I’m Very Disappointed in the State of Nutrition (Dogmatic and Myopic)

I’m Very Disappointed in the State of Nutrition (Dogmatic and Myopic)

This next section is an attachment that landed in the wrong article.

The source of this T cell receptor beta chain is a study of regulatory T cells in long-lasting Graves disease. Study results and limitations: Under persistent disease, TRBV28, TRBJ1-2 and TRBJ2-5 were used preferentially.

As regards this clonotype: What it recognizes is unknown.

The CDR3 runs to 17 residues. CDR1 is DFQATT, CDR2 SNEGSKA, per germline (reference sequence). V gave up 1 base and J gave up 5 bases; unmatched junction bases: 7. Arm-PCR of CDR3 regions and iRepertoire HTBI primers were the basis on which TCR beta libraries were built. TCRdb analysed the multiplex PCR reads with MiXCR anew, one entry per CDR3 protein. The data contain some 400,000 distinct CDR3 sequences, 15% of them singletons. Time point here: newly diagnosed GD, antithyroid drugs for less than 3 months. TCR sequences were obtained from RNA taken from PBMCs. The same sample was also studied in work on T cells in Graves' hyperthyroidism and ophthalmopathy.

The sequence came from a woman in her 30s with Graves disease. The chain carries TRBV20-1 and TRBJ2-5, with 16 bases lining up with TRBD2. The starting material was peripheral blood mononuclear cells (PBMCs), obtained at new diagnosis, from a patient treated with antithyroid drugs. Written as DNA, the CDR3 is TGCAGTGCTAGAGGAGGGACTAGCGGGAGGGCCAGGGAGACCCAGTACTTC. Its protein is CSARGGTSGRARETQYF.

I’m Very Disappointed in the State of Nutrition (Dogmatic and Myopic)